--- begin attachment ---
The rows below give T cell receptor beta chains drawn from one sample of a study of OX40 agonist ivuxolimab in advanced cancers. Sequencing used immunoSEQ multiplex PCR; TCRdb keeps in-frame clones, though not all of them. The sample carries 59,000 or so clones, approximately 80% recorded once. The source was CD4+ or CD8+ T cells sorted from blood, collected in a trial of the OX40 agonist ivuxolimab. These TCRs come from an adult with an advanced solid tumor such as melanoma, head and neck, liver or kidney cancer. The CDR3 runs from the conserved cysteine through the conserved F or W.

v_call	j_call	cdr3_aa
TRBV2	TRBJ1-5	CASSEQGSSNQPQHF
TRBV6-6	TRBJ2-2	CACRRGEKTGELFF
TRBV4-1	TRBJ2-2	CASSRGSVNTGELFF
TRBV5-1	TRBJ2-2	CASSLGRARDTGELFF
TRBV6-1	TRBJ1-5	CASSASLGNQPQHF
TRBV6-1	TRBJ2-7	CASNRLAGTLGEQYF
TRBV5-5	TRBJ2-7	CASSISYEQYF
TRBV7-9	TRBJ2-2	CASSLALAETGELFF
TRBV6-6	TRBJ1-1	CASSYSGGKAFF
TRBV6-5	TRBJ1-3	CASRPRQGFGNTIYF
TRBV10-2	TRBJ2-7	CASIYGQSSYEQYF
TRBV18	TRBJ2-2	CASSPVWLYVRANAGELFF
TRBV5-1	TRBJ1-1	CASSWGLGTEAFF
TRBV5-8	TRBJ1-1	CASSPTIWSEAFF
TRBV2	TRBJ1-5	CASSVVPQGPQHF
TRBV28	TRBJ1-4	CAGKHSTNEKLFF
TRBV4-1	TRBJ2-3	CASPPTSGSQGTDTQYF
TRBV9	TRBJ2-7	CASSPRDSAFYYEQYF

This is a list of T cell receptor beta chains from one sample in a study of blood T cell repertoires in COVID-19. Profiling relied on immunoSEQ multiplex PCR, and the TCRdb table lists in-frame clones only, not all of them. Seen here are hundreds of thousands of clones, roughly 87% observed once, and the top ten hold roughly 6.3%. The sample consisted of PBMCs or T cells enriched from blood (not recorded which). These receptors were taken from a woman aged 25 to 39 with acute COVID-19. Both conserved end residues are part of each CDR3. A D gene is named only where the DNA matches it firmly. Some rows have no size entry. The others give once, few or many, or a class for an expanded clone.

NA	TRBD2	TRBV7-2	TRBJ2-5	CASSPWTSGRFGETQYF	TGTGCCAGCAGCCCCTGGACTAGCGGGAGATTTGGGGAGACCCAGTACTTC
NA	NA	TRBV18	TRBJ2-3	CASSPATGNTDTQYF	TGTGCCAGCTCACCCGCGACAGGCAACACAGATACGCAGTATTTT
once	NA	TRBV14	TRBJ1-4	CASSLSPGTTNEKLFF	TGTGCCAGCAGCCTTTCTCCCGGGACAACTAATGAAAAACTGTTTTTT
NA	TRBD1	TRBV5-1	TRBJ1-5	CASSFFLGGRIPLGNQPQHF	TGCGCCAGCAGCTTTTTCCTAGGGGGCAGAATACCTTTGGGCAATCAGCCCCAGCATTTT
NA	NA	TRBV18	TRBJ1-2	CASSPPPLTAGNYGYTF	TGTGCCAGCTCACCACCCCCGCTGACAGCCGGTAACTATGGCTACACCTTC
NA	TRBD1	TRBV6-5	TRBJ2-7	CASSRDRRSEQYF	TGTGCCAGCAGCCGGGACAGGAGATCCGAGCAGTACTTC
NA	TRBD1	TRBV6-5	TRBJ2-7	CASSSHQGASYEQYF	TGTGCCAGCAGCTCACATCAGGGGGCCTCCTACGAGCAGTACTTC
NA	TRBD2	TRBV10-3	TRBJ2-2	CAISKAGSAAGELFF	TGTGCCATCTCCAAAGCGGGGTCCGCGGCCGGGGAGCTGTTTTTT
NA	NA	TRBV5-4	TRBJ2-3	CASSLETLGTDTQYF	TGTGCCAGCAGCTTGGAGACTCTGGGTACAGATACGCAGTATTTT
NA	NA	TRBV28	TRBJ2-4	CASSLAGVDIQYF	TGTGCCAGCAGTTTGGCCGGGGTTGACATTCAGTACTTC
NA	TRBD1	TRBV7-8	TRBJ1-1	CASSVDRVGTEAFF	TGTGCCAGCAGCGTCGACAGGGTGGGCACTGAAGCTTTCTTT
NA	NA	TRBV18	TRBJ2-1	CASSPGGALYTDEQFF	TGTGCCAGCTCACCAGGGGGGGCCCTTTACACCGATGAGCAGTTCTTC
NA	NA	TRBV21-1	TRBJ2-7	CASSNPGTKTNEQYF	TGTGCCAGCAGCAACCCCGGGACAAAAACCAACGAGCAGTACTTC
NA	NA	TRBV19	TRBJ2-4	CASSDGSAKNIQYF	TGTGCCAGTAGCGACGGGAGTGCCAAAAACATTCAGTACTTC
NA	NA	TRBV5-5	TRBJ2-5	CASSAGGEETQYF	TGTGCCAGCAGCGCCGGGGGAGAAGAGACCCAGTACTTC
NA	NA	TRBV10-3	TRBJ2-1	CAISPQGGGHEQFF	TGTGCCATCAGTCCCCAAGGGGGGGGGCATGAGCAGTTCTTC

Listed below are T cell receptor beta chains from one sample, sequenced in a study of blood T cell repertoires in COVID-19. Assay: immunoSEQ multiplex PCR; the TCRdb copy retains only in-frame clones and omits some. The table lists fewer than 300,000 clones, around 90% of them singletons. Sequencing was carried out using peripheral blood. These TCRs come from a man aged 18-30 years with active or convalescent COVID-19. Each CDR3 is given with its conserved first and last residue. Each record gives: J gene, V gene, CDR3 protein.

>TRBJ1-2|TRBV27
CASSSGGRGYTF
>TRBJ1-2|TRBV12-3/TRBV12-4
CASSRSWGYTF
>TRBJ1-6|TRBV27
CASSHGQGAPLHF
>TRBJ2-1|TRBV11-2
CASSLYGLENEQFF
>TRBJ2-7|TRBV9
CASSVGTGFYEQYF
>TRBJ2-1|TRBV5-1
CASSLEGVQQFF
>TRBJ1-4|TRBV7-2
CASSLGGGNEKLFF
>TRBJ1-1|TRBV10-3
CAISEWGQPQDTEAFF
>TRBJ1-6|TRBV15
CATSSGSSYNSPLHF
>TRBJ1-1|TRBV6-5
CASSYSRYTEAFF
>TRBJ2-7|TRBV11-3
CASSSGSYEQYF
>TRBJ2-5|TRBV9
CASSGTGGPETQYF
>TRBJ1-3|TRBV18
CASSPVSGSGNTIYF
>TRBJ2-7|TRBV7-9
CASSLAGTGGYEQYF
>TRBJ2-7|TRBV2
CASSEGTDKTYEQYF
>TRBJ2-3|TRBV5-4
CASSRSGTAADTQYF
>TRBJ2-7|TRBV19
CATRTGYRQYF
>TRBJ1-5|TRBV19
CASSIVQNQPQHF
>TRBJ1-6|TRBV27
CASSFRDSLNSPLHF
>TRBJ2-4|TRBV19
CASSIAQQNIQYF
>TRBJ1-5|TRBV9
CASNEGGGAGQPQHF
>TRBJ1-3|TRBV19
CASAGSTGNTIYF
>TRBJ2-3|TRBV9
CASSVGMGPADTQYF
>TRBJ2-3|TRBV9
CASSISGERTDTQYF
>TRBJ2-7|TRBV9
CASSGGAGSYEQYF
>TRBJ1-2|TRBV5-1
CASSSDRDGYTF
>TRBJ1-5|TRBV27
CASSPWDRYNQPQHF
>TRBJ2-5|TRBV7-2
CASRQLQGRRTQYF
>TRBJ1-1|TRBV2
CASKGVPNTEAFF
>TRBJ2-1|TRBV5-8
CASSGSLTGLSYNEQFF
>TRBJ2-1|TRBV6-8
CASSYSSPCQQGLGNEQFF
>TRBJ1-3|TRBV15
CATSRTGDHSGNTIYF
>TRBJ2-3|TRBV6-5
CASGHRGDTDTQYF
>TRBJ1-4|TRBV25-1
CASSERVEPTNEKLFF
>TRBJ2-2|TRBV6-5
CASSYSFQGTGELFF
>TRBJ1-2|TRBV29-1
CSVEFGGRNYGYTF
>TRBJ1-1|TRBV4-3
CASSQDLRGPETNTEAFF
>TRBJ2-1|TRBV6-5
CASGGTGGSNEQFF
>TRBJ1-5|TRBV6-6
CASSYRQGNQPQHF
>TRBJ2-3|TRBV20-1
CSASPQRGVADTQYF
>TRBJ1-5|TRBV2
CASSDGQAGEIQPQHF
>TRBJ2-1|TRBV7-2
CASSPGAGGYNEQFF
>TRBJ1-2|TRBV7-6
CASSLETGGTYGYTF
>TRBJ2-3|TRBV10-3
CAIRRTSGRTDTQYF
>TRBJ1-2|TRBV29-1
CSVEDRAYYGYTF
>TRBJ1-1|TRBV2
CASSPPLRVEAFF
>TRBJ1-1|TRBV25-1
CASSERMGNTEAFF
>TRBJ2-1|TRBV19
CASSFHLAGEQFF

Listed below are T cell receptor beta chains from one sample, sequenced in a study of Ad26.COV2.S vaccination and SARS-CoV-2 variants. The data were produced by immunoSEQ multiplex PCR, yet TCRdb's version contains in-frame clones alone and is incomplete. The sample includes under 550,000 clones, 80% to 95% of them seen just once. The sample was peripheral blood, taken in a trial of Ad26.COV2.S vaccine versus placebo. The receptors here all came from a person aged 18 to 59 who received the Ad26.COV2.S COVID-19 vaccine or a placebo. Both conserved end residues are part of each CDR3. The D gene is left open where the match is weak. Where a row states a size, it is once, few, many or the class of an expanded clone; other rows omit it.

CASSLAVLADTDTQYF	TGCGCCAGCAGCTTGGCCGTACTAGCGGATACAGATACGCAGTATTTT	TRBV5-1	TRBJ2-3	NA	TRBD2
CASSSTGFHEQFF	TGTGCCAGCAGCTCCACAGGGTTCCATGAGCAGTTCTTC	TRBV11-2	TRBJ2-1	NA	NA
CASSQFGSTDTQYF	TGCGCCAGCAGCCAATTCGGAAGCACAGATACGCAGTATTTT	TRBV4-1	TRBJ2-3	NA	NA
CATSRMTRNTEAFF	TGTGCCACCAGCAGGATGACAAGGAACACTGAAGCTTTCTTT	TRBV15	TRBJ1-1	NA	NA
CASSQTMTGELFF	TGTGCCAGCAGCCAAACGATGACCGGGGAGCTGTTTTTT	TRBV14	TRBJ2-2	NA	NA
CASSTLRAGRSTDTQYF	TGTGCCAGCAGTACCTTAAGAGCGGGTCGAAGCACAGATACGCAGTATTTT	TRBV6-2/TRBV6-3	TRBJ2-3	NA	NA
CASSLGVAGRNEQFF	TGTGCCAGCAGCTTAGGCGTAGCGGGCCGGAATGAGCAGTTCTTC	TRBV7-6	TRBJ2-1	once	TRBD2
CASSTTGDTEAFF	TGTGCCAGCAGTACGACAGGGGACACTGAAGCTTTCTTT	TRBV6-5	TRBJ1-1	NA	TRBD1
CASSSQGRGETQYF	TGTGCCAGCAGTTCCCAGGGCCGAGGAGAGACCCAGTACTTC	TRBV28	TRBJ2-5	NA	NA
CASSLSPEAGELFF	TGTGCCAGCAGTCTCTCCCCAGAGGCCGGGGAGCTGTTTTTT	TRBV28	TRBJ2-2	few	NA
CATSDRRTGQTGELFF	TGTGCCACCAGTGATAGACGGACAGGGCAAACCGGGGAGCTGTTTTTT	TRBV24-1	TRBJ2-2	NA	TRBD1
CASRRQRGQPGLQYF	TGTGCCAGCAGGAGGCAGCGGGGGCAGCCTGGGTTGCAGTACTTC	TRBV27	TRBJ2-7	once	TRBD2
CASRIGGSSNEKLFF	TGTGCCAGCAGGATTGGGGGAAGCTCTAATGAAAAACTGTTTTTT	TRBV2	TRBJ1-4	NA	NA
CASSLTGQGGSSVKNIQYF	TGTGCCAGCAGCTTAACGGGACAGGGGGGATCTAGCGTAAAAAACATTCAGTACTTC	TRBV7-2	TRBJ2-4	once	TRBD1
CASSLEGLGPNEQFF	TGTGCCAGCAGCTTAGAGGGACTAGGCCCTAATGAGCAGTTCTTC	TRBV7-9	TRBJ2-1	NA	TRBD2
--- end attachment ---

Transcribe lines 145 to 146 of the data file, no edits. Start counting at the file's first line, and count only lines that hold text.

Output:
CASSLSPEAGELFF	TGTGCCAGCAGTCTCTCCCCAGAGGCCGGGGAGCTGTTTTTT	TRBV28	TRBJ2-2	few	NA
CATSDRRTGQTGELFF	TGTGCCACCAGTGATAGACGGACAGGGCAAACCGGGGAGCTGTTTTTT	TRBV24-1	TRBJ2-2	NA	TRBD1